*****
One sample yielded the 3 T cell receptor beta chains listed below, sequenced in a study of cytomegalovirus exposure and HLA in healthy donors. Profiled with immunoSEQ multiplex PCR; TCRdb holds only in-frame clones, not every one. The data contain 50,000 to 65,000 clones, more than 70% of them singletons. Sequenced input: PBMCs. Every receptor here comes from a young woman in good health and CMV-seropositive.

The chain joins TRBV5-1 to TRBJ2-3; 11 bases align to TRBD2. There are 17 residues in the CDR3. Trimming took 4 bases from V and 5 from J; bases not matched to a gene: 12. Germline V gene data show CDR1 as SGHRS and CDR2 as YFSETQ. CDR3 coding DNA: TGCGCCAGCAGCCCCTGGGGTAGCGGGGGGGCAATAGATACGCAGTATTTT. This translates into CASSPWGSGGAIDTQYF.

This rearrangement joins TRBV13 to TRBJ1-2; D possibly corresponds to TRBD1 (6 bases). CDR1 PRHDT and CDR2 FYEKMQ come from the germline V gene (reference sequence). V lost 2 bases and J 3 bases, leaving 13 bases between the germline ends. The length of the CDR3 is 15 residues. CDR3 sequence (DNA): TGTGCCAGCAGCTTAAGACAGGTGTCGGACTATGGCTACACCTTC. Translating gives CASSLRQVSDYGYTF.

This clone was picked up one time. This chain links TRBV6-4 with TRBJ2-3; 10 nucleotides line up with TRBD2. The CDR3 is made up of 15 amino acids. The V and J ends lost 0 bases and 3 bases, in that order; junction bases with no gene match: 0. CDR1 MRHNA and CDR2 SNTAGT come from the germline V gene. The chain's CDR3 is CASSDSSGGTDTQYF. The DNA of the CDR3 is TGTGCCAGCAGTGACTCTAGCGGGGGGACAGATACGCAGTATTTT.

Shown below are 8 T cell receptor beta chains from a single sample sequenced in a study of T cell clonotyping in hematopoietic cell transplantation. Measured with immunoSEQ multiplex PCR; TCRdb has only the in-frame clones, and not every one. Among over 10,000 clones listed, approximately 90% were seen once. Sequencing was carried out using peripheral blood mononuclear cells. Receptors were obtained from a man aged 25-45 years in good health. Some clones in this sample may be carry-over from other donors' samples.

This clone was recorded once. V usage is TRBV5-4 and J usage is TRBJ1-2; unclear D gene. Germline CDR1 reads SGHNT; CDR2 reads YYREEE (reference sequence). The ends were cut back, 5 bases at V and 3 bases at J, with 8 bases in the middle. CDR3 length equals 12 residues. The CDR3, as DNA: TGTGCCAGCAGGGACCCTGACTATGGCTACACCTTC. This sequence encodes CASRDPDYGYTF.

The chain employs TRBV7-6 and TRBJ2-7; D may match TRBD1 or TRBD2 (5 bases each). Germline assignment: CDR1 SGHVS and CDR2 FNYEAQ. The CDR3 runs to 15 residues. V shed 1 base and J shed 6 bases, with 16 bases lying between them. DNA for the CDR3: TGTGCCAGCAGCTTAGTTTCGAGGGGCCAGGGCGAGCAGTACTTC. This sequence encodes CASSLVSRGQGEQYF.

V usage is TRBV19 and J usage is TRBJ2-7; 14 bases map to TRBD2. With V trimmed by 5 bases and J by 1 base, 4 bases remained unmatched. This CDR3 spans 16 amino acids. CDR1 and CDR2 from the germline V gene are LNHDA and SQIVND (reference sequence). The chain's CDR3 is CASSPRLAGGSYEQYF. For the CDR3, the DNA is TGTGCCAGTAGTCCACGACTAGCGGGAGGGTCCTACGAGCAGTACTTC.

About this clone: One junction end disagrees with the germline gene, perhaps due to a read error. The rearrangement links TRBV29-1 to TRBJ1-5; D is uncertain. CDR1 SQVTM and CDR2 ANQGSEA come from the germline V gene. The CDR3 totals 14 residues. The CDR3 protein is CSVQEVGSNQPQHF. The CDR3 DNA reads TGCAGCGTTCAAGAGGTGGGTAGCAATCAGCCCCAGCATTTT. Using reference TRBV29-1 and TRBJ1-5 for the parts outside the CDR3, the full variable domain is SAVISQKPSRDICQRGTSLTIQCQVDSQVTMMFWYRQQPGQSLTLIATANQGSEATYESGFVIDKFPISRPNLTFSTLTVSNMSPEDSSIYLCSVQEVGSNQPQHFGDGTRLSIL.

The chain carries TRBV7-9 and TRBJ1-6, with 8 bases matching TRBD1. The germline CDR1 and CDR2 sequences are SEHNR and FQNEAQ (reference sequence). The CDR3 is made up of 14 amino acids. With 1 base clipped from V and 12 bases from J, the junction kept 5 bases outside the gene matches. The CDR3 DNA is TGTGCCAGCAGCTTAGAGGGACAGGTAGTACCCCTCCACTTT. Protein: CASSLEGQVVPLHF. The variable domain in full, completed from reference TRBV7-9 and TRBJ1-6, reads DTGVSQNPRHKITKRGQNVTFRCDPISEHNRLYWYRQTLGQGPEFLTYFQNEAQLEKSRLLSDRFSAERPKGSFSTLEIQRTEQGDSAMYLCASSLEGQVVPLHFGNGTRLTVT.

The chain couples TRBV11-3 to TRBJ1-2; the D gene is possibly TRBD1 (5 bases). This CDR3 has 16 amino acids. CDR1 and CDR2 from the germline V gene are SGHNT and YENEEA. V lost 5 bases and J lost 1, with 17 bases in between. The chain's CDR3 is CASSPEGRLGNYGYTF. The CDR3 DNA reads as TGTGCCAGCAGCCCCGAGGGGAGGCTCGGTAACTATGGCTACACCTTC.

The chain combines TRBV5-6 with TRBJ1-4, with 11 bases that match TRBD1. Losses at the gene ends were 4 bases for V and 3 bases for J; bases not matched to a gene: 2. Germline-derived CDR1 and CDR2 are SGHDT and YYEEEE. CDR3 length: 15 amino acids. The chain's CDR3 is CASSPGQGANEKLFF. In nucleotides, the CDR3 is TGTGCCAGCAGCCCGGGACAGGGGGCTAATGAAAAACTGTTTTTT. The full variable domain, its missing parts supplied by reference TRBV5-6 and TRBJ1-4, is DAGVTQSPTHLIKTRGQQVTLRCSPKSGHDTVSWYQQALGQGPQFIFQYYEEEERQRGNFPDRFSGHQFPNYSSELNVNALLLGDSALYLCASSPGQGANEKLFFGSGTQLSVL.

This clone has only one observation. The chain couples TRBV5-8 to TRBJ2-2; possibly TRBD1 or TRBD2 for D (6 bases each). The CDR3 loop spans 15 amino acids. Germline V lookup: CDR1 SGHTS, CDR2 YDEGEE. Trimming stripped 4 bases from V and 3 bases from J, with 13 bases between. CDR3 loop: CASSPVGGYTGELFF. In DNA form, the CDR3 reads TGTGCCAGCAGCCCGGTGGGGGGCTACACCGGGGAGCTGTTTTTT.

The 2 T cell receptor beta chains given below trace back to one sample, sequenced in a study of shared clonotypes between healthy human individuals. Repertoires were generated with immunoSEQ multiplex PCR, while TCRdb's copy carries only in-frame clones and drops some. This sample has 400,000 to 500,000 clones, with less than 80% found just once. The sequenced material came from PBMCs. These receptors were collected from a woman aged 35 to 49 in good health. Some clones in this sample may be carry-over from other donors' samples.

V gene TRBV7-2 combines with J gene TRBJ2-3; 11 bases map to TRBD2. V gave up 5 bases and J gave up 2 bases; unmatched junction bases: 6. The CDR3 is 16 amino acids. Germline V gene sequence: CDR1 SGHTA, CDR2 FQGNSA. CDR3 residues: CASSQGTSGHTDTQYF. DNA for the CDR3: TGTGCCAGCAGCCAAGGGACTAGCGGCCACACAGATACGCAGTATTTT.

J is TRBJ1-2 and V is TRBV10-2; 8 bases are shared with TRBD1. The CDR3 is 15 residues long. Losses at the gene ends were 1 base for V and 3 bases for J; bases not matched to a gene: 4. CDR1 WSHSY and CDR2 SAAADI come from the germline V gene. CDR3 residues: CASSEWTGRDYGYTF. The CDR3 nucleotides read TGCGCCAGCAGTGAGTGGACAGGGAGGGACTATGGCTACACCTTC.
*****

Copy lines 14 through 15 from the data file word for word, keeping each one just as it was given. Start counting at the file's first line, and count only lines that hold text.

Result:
The 2 T cell receptor beta chains given below trace back to one sample, sequenced in a study of shared clonotypes between healthy human individuals. Repertoires were generated with immunoSEQ multiplex PCR, while TCRdb's copy carries only in-frame clones and drops some. This sample has 400,000 to 500,000 clones, with less than 80% found just once. The sequenced material came from PBMCs. These receptors were collected from a woman aged 35 to 49 in good health. Some clones in this sample may be carry-over from other donors' samples.

V gene TRBV7-2 combines with J gene TRBJ2-3; 11 bases map to TRBD2. V gave up 5 bases and J gave up 2 bases; unmatched junction bases: 6. The CDR3 is 16 amino acids. Germline V gene sequence: CDR1 SGHTA, CDR2 FQGNSA. CDR3 residues: CASSQGTSGHTDTQYF. DNA for the CDR3: TGTGCCAGCAGCCAAGGGACTAGCGGCCACACAGATACGCAGTATTTT.